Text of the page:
HIV after DARC

A genetic variation that defends against malaria has mixed consequences

Battling malaria for millennia helped Africans build barriers against the parasite that causes it, but that defense has proven to be a double-edged sword for HIV infection.

A genetic variation that prevents a protein called the Duffy antigen from being made in red blood cells defends against malaria. But that defense mechanism increases an individual’s chance of contracting HIV by about 40 percent, an international group of researchers reports in the July 17 Cell Host & Microbe. The genetic variant could account for 2 million to 3 million cases of HIV in Africa, where about 95 percent of the population carries the variant. Once infected, though, people who carry the genetic variant are able to survive longer with the disease.

Compared with people of European heritage, people of African descent tend to do slightly better when infected with HIV, says Vicente Planelles, a molecular virologist at the University of Utah School of Medicine in Salt Lake City. When infected with HIV, people of African heritage don’t progress as quickly to AIDS and tend to live slightly longer.

“The slight advantage of Africans can be explained, at least in part, by this variant of the Duffy antigen,” says Planelles, who was not involved in the new study.

The Duffy antigen receptor for chemokines, or DARC, as the protein is formally known, serves as a target on red blood cells for one type of malaria parasite, called Plasmodium vivax. Over many millions of years of living with malaria, people in Africa developed a genetic variation that prevents red blood cells from making the protein, effectively boarding up the door that the parasite uses to enter the cells.

Previously, scientists had hints that DARC could also be involved in HIV infection. The protein’s normal role is to help maintain levels of chemicals called chemokines in the blood. The chemicals prompt white blood cells to move to the site of an infection and trigger inflammation. Chemokines can also inhibit replication of HIV and other viruses.

Other researchers have shown that HIV can latch onto DARC and use the red blood cell as a hiding place until the virus can transfer to a white blood cell.

Matthew Dolan, an infectious disease expert at the UniformedServicesUniversity in Bethesda, Md., studied more than 3,000 members of the Air Force, including 1,200 who are infected with HIV, to find out which genetic factors might play a role in HIV infection and survival. Dolan found that African-Americans who have HIV are far more likely to carry the variant than African-Americans who are not infected. The variant is virtually absent in European-Americans.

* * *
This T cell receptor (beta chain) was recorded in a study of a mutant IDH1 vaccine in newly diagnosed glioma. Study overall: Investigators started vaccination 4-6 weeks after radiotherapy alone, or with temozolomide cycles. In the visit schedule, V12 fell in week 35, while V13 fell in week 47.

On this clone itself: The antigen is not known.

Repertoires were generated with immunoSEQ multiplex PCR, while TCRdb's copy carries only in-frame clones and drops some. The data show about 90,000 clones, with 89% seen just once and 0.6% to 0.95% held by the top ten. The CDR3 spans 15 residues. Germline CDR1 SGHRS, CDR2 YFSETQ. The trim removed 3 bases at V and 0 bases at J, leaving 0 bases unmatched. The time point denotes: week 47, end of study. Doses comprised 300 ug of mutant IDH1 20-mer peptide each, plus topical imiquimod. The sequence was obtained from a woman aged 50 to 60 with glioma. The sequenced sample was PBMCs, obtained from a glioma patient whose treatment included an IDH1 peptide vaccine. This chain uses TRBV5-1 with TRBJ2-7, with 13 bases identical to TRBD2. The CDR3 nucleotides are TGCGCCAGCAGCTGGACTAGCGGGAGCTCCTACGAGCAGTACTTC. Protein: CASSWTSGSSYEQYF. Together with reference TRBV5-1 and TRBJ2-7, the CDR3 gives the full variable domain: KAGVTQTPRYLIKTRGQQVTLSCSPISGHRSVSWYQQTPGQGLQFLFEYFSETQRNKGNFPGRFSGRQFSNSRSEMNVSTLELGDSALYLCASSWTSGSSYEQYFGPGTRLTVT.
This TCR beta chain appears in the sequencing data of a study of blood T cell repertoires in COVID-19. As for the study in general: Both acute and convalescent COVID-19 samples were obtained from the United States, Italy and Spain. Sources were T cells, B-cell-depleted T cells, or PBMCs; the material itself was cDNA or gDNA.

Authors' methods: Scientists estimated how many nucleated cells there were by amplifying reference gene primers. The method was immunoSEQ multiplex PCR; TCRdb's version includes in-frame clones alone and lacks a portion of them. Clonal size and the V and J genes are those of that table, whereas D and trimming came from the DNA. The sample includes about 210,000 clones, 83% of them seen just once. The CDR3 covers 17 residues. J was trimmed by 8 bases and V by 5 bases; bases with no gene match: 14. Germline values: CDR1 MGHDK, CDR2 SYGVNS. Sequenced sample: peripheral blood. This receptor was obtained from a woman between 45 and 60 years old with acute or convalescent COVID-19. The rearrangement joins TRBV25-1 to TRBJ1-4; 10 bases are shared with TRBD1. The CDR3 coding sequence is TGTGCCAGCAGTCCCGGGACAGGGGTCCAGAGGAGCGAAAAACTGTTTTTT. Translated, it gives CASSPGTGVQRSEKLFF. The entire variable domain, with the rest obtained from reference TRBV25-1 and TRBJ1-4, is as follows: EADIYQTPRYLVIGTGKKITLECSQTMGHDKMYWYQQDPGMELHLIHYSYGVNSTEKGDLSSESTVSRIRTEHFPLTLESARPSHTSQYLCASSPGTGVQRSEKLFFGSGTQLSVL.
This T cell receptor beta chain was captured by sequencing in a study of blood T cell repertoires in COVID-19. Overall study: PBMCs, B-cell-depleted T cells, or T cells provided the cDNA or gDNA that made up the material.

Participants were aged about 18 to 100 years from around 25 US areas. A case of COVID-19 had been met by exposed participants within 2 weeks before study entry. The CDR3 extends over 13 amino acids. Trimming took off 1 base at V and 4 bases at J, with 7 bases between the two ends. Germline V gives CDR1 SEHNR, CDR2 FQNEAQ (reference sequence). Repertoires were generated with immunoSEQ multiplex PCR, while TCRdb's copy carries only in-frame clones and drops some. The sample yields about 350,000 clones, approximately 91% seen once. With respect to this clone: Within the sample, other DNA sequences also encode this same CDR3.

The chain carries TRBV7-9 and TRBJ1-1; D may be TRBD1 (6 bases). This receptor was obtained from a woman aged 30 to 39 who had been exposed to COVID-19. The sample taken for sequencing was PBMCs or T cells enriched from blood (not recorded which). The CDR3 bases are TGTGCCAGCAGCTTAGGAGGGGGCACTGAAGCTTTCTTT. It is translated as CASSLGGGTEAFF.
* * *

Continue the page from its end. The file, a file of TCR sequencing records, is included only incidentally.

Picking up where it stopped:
Extrapolated to the African population, the variant could be responsible for about 11 percent, “a sizable minority of cases,” Dolan says.

But the researchers also found that the Duffy antigen gene variant lengthened the amount of time it took for AIDS to develop in people who have extra copies of a chemokine gene. The variant also prolonged life, conferring “well over five to six years of protection,” says Sunil Ahuja of the University of Texas Health Science Center in San Antonio and director of the VeteransAdministrationResearchCenter for AIDS and HIV-1 Infection.

The researchers think that people who lack the Duffy antigen on their red blood cells have low levels of HIV-fighting chemokines, causing them to be infected more easily. Once the people are infected, though, the low chemokine levels are helpful because the people don’t have strong inflammation that could make the disease worse.

But interactions of several genes with environmental and social factors will determine who gets infected and how sick they get, the researchers say.

“If you look at the spread of HIV, a lot of factors go into the bottom line,” Dolan says. “You can’t just pin the tag on one and say it is responsible.”

Tina Hesman Saey

Tina Hesman Saey is the senior staff writer and reports on molecular biology. She has a Ph.D. in molecular genetics from Washington University in St. Louis and a master’s degree in science journalism from Boston University.

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